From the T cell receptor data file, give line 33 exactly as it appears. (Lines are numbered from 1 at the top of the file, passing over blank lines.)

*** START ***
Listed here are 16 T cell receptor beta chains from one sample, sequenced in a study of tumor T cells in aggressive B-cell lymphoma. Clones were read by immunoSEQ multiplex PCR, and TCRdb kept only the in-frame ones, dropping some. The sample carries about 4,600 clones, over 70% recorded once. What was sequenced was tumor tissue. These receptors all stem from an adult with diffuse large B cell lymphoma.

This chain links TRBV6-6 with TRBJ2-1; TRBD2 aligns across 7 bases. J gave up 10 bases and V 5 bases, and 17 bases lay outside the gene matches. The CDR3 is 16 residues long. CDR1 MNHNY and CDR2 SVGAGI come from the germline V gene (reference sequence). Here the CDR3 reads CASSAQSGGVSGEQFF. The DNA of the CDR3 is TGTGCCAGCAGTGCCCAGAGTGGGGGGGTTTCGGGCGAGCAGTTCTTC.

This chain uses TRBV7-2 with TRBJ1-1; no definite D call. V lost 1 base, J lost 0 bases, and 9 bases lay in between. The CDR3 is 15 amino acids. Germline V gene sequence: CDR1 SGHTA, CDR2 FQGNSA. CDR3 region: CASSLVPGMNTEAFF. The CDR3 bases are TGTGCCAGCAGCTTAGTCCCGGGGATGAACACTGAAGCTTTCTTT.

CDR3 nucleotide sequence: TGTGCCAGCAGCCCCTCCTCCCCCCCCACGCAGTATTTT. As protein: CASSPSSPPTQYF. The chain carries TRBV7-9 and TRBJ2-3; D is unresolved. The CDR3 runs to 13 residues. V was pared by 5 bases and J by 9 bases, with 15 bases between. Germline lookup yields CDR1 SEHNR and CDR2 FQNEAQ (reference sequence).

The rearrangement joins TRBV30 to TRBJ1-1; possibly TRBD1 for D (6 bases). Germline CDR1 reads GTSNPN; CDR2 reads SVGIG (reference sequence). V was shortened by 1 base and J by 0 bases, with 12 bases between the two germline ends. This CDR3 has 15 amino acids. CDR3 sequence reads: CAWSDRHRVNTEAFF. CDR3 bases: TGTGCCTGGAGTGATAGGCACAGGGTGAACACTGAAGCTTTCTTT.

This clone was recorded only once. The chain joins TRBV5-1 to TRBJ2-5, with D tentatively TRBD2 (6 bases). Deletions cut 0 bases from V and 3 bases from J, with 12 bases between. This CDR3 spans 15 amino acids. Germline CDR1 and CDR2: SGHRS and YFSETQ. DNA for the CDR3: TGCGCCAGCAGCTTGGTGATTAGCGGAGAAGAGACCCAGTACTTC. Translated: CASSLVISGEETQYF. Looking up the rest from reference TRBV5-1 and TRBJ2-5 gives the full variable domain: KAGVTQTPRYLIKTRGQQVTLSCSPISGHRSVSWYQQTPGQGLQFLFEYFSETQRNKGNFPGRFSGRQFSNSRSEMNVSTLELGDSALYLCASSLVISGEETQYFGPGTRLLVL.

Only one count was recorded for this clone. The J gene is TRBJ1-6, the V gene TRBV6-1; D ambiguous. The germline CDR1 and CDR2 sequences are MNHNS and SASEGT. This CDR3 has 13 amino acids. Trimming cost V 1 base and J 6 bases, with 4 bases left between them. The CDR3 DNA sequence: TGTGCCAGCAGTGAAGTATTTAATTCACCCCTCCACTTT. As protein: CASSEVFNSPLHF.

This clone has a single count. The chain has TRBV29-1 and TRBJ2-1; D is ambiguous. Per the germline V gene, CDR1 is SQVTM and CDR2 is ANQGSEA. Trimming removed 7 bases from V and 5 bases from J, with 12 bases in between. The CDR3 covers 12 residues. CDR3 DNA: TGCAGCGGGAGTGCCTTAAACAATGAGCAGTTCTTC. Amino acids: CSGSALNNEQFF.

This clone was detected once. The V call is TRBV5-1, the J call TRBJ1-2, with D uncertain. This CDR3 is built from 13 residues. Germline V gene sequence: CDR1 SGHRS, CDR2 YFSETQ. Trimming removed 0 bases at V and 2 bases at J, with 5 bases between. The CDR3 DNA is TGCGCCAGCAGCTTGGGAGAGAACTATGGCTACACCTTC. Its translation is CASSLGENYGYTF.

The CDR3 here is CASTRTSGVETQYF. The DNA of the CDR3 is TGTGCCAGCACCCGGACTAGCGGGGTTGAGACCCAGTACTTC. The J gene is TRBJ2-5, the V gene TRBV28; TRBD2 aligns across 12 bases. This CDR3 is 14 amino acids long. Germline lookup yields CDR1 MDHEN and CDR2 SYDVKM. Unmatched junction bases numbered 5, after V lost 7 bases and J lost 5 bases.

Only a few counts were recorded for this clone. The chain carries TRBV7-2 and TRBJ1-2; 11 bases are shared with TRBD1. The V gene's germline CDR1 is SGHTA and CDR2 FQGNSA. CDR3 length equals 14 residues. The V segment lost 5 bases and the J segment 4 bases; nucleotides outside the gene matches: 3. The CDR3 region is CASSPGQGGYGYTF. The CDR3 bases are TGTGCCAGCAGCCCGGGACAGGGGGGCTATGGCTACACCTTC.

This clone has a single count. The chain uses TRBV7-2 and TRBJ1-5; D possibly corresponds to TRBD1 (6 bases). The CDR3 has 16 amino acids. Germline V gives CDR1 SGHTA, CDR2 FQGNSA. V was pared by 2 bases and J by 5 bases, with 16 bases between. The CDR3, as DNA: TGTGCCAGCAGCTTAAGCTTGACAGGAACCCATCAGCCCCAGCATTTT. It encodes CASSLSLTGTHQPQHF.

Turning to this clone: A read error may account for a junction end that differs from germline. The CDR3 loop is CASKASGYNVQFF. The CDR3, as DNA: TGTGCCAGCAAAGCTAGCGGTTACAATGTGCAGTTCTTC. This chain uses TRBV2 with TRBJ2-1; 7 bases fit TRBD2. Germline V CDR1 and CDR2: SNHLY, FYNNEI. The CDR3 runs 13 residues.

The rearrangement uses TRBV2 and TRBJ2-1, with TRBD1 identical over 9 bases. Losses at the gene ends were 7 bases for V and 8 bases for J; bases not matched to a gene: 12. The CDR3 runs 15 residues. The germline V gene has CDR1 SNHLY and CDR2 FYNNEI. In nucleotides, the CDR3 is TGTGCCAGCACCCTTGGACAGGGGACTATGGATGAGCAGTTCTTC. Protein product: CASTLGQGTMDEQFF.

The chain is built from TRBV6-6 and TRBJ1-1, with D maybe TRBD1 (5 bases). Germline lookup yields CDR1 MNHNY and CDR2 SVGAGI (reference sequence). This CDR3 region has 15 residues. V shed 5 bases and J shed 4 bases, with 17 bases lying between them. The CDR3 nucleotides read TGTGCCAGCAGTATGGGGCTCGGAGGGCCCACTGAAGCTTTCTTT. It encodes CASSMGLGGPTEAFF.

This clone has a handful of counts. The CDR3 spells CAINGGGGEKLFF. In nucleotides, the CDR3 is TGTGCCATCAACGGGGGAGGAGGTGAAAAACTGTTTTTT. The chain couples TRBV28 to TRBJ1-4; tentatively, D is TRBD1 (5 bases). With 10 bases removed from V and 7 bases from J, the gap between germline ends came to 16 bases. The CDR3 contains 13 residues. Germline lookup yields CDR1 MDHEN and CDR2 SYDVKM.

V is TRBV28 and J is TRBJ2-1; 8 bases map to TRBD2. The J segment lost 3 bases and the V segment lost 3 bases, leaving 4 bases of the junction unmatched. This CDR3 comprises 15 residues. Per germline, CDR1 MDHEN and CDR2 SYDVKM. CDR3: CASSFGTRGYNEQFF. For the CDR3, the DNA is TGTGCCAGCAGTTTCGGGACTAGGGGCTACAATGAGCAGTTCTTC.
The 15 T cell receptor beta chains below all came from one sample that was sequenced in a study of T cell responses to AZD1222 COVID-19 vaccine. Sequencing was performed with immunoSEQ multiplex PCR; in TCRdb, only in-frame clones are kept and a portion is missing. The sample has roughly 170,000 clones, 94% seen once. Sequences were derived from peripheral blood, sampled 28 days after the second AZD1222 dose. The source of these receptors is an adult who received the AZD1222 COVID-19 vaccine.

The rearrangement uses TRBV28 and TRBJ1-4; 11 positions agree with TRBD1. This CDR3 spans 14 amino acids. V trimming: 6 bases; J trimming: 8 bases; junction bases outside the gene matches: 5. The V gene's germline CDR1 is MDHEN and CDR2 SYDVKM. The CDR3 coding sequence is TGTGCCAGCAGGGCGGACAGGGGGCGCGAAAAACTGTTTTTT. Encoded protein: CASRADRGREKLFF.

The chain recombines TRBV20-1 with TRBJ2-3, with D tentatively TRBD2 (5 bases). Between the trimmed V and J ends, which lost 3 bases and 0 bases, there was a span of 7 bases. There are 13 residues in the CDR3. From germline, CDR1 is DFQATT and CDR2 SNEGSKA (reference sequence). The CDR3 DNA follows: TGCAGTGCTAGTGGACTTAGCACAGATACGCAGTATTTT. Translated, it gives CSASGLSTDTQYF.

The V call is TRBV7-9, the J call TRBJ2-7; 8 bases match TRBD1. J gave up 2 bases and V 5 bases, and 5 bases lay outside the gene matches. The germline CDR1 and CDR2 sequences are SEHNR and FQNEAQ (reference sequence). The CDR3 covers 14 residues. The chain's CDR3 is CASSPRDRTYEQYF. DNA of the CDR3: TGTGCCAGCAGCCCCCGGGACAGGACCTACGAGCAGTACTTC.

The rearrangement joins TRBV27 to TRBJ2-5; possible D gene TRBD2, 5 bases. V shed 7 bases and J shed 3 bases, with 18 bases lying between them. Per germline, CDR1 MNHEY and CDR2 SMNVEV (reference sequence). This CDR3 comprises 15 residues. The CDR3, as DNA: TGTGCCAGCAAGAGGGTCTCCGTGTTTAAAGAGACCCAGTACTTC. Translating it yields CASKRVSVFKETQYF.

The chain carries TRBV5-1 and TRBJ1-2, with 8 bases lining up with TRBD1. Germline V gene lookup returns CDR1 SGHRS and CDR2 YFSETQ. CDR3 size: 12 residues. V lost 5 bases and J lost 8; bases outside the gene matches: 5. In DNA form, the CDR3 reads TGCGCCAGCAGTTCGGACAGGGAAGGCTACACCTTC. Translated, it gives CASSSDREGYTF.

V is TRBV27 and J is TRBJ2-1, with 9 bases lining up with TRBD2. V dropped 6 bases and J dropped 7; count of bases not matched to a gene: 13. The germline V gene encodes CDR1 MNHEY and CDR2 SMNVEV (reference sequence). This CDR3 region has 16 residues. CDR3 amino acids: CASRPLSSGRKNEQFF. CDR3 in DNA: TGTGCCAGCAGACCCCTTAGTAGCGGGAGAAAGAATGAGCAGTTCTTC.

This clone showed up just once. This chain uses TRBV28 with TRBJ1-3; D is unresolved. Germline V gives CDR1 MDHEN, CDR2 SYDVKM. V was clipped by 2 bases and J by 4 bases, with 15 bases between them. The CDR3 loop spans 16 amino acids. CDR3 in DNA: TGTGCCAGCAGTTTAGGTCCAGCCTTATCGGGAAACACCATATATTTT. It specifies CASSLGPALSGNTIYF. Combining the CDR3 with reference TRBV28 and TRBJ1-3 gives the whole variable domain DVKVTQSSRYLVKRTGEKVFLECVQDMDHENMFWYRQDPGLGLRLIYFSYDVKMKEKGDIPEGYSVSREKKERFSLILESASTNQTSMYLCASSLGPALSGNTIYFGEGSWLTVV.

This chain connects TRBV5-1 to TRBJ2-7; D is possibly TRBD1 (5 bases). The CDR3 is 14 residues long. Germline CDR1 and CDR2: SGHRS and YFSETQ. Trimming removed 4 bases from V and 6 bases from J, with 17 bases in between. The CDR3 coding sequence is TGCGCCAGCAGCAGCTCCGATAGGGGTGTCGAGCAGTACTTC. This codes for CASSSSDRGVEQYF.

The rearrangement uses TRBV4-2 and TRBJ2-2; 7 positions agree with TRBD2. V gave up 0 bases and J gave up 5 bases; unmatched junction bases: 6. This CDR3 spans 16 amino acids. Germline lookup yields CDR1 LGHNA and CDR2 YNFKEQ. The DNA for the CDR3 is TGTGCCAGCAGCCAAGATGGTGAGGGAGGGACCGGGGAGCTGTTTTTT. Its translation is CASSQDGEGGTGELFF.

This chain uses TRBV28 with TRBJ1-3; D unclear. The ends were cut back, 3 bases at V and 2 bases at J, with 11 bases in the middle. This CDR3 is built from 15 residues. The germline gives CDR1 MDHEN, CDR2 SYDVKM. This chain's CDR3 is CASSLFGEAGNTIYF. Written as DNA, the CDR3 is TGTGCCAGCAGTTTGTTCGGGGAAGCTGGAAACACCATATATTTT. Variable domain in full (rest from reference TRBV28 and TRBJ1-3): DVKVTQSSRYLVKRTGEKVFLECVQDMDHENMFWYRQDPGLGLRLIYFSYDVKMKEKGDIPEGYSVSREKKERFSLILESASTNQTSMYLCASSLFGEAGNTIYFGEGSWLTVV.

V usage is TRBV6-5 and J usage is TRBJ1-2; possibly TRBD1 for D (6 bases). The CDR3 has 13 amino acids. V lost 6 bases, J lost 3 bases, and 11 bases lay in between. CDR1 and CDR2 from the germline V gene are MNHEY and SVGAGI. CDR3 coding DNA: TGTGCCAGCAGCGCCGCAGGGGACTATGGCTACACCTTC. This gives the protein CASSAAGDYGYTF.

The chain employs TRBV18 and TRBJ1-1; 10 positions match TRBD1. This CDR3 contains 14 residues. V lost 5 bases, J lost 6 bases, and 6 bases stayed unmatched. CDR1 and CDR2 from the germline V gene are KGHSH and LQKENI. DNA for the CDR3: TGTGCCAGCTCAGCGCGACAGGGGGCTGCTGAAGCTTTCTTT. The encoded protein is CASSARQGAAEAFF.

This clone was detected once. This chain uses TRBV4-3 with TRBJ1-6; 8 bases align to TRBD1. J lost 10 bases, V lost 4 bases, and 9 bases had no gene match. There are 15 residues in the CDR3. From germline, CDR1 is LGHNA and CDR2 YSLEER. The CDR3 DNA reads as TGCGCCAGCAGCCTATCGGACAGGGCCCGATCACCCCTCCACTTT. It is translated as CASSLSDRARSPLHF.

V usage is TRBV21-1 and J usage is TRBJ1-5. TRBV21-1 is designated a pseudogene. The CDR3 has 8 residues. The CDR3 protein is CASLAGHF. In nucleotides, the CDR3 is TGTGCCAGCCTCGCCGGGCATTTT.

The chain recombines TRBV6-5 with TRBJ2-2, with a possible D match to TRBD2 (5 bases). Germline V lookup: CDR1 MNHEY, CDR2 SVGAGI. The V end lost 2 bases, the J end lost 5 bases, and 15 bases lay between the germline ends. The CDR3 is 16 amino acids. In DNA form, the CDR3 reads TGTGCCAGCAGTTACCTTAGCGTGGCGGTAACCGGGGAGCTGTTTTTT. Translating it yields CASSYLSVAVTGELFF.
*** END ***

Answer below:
The chain recombines TRBV6-5 with TRBJ2-2, with a possible D match to TRBD2 (5 bases). Germline V lookup: CDR1 MNHEY, CDR2 SVGAGI. The V end lost 2 bases, the J end lost 5 bases, and 15 bases lay between the germline ends. The CDR3 is 16 amino acids. In DNA form, the CDR3 reads TGTGCCAGCAGTTACCTTAGCGTGGCGGTAACCGGGGAGCTGTTTTTT. Translating it yields CASSYLSVAVTGELFF.